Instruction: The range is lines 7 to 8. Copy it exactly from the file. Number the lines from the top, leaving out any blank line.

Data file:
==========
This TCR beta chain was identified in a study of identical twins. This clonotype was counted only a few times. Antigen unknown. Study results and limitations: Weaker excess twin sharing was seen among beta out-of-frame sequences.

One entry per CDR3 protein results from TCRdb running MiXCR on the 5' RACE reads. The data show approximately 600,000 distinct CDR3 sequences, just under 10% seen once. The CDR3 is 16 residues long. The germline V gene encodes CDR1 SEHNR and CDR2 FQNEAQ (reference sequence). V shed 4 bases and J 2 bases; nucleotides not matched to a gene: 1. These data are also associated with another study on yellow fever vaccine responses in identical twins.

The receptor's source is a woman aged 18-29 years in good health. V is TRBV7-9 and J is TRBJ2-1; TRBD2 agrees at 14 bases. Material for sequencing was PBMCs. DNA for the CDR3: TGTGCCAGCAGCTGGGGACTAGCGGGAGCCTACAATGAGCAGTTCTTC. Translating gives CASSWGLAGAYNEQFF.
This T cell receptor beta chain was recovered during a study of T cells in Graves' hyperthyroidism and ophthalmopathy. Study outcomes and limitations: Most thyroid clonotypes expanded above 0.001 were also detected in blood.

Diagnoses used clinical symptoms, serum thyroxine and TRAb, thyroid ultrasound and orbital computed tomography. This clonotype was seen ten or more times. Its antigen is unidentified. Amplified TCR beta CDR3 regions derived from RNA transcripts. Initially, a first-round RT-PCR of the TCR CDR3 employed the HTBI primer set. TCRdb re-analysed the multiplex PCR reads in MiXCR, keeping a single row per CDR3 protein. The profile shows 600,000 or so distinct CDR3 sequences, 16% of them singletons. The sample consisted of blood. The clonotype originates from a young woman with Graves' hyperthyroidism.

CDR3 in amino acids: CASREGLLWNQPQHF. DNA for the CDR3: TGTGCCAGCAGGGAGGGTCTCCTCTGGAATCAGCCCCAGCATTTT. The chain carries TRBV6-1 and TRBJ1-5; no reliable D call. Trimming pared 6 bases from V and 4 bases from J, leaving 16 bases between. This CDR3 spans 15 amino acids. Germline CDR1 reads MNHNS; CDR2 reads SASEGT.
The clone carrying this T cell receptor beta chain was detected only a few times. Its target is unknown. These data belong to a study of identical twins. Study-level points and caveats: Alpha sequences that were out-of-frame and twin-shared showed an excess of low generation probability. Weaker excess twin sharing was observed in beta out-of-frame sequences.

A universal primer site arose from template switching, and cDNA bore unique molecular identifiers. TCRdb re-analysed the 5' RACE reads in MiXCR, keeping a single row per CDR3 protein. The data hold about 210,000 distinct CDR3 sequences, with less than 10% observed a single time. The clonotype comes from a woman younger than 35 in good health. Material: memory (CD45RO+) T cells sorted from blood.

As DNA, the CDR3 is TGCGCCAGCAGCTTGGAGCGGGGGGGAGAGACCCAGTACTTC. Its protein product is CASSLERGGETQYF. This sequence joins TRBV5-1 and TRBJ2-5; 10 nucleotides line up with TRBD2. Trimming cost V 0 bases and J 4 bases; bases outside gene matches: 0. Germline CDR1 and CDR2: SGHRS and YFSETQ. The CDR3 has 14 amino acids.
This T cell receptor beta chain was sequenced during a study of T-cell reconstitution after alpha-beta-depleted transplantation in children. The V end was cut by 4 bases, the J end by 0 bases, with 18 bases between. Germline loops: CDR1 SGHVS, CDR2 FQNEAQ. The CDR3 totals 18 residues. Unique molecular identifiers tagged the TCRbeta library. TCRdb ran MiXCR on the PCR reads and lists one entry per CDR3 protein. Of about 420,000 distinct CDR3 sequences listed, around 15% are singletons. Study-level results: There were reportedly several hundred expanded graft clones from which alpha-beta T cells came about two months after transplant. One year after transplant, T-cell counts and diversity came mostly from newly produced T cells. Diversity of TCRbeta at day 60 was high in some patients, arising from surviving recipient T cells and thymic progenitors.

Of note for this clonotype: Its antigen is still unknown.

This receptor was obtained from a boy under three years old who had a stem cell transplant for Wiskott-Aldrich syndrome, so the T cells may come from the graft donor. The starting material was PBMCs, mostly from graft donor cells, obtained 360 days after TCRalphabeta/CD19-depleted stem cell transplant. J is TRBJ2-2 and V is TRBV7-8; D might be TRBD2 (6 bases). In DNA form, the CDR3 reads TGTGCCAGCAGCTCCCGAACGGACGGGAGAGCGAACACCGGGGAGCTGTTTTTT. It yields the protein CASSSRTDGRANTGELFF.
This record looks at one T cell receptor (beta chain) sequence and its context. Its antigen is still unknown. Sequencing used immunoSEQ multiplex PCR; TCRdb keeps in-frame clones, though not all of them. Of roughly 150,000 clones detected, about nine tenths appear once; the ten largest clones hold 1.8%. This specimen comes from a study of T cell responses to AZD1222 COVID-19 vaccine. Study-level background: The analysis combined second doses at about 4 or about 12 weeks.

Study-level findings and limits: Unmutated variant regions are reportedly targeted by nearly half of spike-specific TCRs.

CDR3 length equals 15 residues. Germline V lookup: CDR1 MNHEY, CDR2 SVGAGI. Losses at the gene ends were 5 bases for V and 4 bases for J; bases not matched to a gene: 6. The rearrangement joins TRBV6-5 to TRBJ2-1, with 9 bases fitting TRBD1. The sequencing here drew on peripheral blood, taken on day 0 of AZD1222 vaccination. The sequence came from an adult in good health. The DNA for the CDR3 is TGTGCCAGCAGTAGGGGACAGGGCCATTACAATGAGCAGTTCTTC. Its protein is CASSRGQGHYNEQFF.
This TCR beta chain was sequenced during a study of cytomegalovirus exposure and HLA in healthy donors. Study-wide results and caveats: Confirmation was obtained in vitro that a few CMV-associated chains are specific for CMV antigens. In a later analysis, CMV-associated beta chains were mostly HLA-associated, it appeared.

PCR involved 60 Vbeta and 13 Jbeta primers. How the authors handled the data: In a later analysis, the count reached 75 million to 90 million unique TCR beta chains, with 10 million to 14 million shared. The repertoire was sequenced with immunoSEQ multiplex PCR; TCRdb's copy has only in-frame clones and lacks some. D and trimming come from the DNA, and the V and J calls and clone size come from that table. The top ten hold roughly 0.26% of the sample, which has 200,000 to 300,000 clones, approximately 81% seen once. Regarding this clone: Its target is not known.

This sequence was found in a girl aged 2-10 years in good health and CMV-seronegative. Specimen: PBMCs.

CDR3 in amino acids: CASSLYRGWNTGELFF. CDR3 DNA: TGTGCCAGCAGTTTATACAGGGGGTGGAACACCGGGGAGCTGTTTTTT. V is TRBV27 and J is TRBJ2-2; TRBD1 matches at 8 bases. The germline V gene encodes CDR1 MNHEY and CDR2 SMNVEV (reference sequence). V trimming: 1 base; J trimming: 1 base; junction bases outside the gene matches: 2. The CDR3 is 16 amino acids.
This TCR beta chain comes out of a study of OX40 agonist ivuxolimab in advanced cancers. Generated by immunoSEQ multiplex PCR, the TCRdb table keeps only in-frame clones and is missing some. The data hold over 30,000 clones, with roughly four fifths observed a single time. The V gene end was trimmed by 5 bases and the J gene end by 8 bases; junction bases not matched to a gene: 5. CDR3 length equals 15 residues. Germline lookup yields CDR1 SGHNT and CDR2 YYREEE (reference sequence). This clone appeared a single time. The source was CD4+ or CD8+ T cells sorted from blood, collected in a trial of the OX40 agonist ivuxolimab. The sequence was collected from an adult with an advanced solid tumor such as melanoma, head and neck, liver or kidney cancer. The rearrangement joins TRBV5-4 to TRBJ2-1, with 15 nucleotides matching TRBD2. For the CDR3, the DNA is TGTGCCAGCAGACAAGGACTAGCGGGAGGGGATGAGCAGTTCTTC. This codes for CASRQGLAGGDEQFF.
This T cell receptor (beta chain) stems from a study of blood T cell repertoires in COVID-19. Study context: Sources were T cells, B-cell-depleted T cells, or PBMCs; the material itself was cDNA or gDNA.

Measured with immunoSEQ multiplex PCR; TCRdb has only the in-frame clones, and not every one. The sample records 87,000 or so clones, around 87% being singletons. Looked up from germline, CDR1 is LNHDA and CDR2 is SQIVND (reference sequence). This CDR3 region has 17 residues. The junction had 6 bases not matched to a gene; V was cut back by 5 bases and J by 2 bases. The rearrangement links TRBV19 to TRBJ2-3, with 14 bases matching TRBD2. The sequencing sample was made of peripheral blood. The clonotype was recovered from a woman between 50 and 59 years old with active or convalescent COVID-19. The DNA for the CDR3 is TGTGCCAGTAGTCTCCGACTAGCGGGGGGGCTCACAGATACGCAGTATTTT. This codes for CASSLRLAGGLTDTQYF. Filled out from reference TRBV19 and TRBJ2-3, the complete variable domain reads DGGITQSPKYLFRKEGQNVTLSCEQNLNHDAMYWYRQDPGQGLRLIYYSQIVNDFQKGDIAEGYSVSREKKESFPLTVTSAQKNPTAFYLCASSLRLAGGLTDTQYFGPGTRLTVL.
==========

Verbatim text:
The clone carrying this T cell receptor beta chain was detected only a few times. Its target is unknown. These data belong to a study of identical twins. Study-level points and caveats: Alpha sequences that were out-of-frame and twin-shared showed an excess of low generation probability. Weaker excess twin sharing was observed in beta out-of-frame sequences.

A universal primer site arose from template switching, and cDNA bore unique molecular identifiers. TCRdb re-analysed the 5' RACE reads in MiXCR, keeping a single row per CDR3 protein. The data hold about 210,000 distinct CDR3 sequences, with less than 10% observed a single time. The clonotype comes from a woman younger than 35 in good health. Material: memory (CD45RO+) T cells sorted from blood.